Three Variations of Hiyaoroshi and How to Enjoy Them

Greetings Sake Lovers, welcome to another KURAND Magazine article that introduces you to the world of sake.

As the weather gradually becomes cooler, the season for natsuzake (summer sake) ends and the long-awaited hiyaoroshi season begins. Autumn is known for a plethora of delicious foods. This is also the season that gifts what many sake aficionados lovingly regard to as the most delicious seasonal sake. We are of course talking about hiyaoroshi. See this past article for a simple introduction to hiyaoroshi.

To briefly recap, hiyaoroshi appears on the market during September, October, and November. During these three months, hiyaoroshi continues to mature slowly shedding its rebellious, youthful edge and developing more depth, balance, and maturity. However this evolution is quite complex and each month produces such a different flavor, that brewers often give each version of hiyaoroshi its own name.

In this article we will introduce three of these and look at the best way to enjoy them including tips on serving temperature and food pairing. Note, this article introduces hiyaoroshi in the context of the Japanese seasons. Serving advice and the styles themselves may vary in other countries.


Hiyaoroshi that goes on to the market during September is called nagoshizake (literally, end of summer sake). Its name derives from the timing of its release, crossing over from the summer and hitting the shelves just as the chill of autumn arrives. Any bitterness the sake had when it was a little whippersnapper vanishes and is replaced by a flavorful but altogether mellower profile. It is the perfect precursor to hiyaoroshi. Summer namazake can still be enjoyed during this season so some sakaya (liquor store) intentionally introduce summer namazake as nagoshizake during this season to set it apart.

How to Enjoy

Nagoshizake is best enjoyed at cold or at room temperature. A unique way to drink it would be mizorezake (slush sake). Mizorezake is a sherbet like sake made by freezing the sake. Instead of freezing it suddenly at minus 10-15 degrees, it is frozen slowly which causes it to freeze while still in liquid form. As you pour into a glass it thaws and turns into crunchy slush.

Food Pairing

Hiya or room temperature hiyaoroshi pairs with both Japanese and western cuisine. Hiyaoroshi still as lightweight as natsuzake so it goes well with light tasting dishes such as tofu, otsukemono (pickles), and plum crystals. Mizorezake is a very cold drink so it goes best with warm dishes. Hiyaoroshi also goes well with cuisine where the ingredient’s natural flavor is used such as nabe, even though it is a little early in the season.


Hiyaoroshi that comes out in October is called akidashi-ichibanzake. The flavor and aroma are in perfect balance. October is the perfect timing to drink this sake. It is more mature than in September and has a deeper mellow flavor. It also has a soft aroma and has soft mouthfeel.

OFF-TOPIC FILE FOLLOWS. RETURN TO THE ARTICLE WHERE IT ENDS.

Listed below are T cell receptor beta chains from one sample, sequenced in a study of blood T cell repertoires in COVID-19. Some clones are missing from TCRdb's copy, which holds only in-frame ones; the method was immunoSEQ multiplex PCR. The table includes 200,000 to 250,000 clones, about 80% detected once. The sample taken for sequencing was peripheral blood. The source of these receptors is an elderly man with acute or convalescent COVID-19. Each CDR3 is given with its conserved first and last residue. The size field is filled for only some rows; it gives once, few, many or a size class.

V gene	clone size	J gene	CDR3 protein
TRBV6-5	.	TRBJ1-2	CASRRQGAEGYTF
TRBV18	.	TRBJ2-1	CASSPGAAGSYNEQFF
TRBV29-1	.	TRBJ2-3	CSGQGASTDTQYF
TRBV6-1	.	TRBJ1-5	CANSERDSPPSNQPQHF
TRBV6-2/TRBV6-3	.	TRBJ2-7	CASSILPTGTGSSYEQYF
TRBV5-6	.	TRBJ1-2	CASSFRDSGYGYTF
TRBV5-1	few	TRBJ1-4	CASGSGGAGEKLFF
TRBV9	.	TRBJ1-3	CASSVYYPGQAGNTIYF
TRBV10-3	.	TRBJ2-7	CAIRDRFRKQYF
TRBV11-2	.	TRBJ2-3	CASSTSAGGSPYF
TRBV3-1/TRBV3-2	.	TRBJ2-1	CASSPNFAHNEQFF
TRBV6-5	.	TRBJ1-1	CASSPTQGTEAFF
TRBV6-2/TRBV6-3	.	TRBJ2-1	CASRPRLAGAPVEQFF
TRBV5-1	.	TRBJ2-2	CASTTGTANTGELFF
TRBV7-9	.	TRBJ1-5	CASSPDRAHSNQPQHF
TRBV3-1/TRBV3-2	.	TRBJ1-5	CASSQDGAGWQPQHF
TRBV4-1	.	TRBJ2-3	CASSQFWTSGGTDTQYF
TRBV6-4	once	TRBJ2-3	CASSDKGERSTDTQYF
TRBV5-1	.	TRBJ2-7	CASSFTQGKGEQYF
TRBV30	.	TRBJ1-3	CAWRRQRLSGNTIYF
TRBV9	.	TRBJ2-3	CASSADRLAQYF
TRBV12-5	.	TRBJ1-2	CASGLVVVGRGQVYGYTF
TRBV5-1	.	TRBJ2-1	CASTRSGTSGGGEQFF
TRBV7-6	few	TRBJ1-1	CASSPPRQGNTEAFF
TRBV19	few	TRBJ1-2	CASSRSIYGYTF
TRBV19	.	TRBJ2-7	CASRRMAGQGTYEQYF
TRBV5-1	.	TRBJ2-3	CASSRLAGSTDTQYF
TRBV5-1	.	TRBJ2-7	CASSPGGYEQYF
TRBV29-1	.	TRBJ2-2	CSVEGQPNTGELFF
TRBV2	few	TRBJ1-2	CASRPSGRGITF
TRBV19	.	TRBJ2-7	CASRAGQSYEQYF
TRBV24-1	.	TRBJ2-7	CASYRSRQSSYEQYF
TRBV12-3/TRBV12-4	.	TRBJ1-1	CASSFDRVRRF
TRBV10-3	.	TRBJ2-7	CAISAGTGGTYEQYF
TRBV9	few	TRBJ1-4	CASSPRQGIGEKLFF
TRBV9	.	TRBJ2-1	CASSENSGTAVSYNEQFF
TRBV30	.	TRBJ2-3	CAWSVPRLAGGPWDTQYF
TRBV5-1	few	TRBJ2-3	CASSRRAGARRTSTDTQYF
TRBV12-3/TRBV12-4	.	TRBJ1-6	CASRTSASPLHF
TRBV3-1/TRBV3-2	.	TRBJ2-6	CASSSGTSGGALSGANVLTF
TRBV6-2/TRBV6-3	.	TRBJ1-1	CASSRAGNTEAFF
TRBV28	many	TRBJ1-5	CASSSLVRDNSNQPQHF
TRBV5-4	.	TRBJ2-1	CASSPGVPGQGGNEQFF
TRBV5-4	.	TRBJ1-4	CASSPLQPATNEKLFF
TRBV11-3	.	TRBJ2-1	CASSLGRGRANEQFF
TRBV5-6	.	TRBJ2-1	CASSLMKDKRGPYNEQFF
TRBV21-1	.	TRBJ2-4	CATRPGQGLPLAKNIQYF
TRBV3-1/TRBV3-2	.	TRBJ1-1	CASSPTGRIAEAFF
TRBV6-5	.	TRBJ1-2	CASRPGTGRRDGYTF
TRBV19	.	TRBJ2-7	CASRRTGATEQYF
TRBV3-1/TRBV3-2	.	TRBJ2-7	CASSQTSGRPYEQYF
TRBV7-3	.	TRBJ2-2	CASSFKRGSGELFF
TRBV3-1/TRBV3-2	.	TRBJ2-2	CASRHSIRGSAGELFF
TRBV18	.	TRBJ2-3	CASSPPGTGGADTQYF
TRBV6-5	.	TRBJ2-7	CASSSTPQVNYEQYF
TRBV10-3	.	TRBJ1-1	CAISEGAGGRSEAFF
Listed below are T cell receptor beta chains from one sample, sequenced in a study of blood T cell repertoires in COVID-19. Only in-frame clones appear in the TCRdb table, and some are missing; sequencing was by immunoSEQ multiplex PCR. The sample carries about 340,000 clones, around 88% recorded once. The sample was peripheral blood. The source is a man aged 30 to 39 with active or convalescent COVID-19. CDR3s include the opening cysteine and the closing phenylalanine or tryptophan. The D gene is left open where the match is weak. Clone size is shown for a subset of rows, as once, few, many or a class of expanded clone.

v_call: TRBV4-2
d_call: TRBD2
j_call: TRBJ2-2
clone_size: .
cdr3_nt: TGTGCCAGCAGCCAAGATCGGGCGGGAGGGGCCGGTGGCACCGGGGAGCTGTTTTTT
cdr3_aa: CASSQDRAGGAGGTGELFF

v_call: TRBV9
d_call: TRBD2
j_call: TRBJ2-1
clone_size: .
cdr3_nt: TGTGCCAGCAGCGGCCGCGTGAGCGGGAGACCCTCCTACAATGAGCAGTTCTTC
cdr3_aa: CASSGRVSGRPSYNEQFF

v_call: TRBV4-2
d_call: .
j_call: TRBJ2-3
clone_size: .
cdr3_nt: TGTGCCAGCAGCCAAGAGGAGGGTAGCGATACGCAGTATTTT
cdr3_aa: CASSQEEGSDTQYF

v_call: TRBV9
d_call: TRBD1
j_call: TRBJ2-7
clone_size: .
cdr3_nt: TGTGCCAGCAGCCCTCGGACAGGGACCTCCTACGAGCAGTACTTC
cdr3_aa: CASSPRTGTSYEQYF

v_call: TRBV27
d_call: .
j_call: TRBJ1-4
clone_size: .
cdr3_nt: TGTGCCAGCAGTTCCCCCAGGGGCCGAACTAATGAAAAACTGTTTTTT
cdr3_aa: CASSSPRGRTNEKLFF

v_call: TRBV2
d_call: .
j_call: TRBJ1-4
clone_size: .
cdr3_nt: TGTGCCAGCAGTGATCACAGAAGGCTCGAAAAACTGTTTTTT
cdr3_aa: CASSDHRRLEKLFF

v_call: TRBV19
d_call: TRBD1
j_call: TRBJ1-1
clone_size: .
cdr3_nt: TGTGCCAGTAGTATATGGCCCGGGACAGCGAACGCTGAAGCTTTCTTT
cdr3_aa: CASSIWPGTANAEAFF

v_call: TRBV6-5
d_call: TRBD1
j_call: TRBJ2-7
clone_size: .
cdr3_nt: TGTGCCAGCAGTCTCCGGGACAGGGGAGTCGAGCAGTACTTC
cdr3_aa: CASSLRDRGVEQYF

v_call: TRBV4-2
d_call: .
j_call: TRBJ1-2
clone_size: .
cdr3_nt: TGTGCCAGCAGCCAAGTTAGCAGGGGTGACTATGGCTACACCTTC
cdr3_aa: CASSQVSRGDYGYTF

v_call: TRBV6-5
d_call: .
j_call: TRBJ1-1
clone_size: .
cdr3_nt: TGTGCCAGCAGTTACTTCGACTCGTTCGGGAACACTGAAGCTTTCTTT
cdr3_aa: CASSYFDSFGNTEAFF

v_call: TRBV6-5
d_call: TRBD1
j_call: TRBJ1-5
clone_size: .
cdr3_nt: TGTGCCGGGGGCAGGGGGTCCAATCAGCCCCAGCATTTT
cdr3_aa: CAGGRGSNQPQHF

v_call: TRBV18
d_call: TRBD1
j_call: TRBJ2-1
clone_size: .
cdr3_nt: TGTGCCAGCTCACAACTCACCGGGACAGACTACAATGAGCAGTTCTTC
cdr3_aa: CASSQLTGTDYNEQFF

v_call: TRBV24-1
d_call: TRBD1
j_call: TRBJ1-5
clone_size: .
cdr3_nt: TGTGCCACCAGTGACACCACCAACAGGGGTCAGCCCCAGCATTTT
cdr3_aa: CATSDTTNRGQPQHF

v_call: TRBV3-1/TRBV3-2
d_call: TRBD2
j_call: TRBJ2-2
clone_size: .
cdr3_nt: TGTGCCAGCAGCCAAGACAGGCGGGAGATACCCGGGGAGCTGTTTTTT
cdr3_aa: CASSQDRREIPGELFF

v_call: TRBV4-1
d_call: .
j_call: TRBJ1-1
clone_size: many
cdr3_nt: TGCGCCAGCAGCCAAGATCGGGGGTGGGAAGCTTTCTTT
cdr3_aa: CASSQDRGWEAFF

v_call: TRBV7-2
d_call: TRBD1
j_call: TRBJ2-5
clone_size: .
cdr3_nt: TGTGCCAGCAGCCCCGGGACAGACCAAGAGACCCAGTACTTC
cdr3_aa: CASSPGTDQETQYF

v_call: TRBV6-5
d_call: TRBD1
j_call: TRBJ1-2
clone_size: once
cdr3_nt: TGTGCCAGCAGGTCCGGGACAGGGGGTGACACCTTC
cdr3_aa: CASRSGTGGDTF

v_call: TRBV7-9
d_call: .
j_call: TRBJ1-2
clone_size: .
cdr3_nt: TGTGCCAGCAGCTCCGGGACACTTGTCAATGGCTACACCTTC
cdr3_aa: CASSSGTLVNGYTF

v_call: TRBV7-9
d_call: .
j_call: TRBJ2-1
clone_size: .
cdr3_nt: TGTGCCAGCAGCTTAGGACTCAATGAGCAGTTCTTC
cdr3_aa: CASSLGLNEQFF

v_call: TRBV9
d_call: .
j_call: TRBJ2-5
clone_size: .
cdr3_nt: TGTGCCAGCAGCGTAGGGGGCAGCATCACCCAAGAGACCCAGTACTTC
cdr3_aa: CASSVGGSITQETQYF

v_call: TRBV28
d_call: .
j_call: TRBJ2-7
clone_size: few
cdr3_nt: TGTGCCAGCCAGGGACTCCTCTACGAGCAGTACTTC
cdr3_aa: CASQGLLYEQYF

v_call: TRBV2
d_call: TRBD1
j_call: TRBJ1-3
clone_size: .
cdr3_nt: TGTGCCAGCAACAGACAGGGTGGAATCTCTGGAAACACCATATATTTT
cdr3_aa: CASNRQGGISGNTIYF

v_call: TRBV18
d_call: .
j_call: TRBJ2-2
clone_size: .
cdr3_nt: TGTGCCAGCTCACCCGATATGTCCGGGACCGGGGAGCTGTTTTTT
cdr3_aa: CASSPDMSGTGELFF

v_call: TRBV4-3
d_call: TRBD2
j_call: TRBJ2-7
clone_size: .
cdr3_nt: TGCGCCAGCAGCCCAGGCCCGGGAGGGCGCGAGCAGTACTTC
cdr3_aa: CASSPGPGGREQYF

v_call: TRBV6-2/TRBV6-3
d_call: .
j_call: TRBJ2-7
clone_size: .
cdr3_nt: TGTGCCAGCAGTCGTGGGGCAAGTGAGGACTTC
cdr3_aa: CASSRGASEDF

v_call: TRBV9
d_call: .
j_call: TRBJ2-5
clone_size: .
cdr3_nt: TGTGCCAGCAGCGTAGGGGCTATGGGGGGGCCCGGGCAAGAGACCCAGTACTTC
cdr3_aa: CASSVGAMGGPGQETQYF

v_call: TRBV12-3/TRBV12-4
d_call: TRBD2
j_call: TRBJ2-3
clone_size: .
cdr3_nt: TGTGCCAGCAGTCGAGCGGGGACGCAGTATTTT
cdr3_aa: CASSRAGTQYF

How to Enjoy

This sake can be enjoyed cold or slightly warmed, the best temperature being around 35 degrees, the same temperature as human skin. The sweetness of hiyaoroshi increases as it gets warmer and accentuates and spreads the aroma of rice inside the drinker’s mouth.

Food Pairing

The soft, soothing aroma and mellowness of this sake makes it a perfect match for nearly all autumn fare. It can be enjoyed hot or cold. It goes particularly well with Sanma (pacific saury) and mushrooms. Hot oden is also great. Another surprising divine pairing is fresh cheese.


Banshu-umazake makes its long-awaited arrival on the market during November. This is the late bloomer in the hiyaoroshi category but has by far the most mature taste. As late autumn comes to a close, the umami increases and giving it a richness that contrasts nicely with its much milder undertones.

How to Enjoy

Banshu-umazake appears when mornings and evenings start to get chilly and autumn leaves start to turn red. This is the ideal season for kanzake (warmed sake). Also nurukan (lukewarm) is good too. Nurukan is about 40 degrees which is a bit hotter than human skin temperature. Matured sweet flavor stands out and combines with the aroma to make it even more mellow.

Food Pairing

Banshu-umazake is matured slowly and has a deep umami and mellowness. Autumn food that is rich with umami and has strong flavor (dishes flavored with miso, soy sauce, and salt) goes well with banshu-umazake. Shiokara (salted fish), saba-daikon (yellowtail and Japanese radish cooked with soy sauce), saba-no-misoni (simmered mackerel with miso), nikomi (stew), ankimo (monkfish liver), karasumi (dried mullet roe), and nikujyaga (simmered meat and potatoes are just a few of the dishes that go well with banshu-umazake. Kanzake goes especially well with dishes that have been simmered for long periods of time. It also goes well with rich cheese.

Autumn is only three months long but the difference taste every month is something to look forward to. KURAND SAKE MARKET is proud of our selection of hiyaoroshi so please come and try it out!